Release #24-97
December 23, 1997

Support Grows for "Science Bible"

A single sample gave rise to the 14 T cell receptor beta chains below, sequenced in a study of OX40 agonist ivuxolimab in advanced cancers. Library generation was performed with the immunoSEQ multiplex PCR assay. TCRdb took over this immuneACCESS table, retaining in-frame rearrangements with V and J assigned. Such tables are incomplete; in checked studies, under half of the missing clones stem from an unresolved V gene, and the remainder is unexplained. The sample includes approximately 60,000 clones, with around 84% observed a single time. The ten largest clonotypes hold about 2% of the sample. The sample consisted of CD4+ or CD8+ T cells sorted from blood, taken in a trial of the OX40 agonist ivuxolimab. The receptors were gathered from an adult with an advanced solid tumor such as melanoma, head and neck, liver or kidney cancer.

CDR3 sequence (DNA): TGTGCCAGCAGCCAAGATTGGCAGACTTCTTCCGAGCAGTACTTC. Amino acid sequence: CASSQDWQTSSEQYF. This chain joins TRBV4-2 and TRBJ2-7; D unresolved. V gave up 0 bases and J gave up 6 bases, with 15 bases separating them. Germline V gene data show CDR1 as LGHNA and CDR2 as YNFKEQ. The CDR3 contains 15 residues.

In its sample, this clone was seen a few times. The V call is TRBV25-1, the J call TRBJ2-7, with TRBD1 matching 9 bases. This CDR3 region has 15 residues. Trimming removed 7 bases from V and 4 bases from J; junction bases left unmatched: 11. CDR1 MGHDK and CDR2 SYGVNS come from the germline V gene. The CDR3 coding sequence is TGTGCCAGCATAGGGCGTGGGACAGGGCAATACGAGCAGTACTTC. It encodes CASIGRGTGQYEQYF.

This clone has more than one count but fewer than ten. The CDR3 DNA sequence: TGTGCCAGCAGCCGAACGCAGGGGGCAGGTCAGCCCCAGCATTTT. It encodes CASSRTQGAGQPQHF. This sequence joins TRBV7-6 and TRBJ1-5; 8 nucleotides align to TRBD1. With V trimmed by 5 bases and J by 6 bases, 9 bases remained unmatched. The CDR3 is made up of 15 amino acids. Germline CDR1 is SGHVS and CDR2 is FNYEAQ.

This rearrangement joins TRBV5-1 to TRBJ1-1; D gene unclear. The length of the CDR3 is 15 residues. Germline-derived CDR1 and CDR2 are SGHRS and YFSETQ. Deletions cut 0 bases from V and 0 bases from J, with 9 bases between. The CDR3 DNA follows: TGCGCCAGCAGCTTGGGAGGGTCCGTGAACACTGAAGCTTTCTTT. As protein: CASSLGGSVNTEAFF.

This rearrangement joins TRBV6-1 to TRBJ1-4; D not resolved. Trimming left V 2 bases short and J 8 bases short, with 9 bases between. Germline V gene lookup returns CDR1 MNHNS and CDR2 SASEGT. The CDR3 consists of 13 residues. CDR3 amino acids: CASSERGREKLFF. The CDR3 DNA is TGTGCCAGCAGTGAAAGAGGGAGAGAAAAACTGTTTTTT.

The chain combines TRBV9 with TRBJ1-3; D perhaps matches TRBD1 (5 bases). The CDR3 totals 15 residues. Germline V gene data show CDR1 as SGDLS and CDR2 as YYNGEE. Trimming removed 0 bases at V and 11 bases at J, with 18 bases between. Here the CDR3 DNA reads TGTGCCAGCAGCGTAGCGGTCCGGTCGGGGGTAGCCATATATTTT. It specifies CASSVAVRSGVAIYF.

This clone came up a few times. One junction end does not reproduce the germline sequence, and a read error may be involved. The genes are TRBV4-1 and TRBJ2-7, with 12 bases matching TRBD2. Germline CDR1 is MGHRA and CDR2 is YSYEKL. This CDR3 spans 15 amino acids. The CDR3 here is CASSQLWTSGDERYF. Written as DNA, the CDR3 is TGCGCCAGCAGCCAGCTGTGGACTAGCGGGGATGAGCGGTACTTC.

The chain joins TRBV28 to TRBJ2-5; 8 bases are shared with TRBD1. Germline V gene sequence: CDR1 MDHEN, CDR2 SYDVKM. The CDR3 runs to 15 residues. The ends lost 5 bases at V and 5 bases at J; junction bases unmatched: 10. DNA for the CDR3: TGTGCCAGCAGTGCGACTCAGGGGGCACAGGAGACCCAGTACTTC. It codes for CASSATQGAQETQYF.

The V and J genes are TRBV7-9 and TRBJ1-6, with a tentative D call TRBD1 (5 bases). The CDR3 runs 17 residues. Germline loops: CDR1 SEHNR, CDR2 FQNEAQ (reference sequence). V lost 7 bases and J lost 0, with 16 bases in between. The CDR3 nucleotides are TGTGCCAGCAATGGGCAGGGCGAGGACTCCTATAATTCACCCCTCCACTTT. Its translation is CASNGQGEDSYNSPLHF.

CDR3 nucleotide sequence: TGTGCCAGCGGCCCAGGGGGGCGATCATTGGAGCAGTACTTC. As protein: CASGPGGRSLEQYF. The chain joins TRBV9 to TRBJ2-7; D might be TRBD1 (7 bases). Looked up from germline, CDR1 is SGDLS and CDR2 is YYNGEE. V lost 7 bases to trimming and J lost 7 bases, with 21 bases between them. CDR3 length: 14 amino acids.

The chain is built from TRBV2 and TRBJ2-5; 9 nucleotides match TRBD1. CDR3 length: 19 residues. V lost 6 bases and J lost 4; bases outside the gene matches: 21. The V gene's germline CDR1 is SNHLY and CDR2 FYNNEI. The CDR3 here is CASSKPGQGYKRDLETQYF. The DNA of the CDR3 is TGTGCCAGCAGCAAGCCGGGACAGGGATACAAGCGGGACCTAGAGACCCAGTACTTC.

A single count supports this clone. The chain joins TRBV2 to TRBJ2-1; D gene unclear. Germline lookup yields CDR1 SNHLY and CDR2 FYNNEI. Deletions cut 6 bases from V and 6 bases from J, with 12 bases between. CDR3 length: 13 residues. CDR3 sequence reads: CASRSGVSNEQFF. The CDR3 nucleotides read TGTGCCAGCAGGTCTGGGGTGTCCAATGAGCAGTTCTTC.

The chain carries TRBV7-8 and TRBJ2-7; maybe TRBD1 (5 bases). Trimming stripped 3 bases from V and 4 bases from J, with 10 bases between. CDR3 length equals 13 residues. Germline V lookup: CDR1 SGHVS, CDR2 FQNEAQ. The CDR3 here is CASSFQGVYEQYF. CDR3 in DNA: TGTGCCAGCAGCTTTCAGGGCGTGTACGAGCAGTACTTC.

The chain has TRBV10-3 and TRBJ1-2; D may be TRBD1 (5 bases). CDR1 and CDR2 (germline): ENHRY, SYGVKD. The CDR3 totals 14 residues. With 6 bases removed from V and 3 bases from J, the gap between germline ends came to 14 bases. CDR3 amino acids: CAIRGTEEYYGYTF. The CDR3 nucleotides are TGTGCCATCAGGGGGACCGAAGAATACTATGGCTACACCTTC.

Two noteworthy individuals have announced their support of The Bible According to Einstein: A Complement to the Holy Bible for the Third Millennium. The book, to be released in late 1998 by Jupiter Scientific Publishing, already has the endorsements of three Nobel laureates: physicist Sheldon Glashow (Harvard), chemist Glenn Seaborg (Berkeley) and physicist Samuel Ting (MIT). They have described the book as "fascinating," "imaginative" and "most educational." Joining the Nobel laureates are Yolanda Moses and Michio Kaku. Dr. Moses, a nationally prominent anthropologist, is the 74th president of the American Anthropological Association. She is also president of City College of New York. Despite severe budget cuts from New York State, Dr. Moses has fought hard to maintain excellence in education at CCNY. She received her Ph.D. with highest honors from the University of California at Riverside and has had an illustrious career as an anthropologist, educator and administrator. On The Bible According to Einstein, she comments: "This book is an amazing feat that makes nature's laws understandable even to the non-scientist. It, like the Bible, can be read and re-read for enlightenment." Professor Kaku graduated summa cum laude from Harvard in 1968 and received his Ph.D. from the University of California at Berkeley. After lecturing at Princeton, he joined the faculty at the City University of New York as a professor of theoretical physics. Dr. Kaku has written nine books. His latest two, Hyperspace and Visions, are best-sellers. With numerous appearances on TV and radio, he has started to play the role of the late Carl Sagan as a spokesperson for science. After reading the book, Dr. Kaku said, "The Bible According to Einstein is a truly remarkable volume, one which skillfully weaves together the latest developments in physics and cosmology with theology. Well-written, lucid, but always scrupulously authoritative in its science, this work is a unique contribution to the on-going dialog between science and religion. Einstein himself grabbled with such cosmic questions, wondering if God had any choice in creating the universe. I think Einstein would have been proud of this work."

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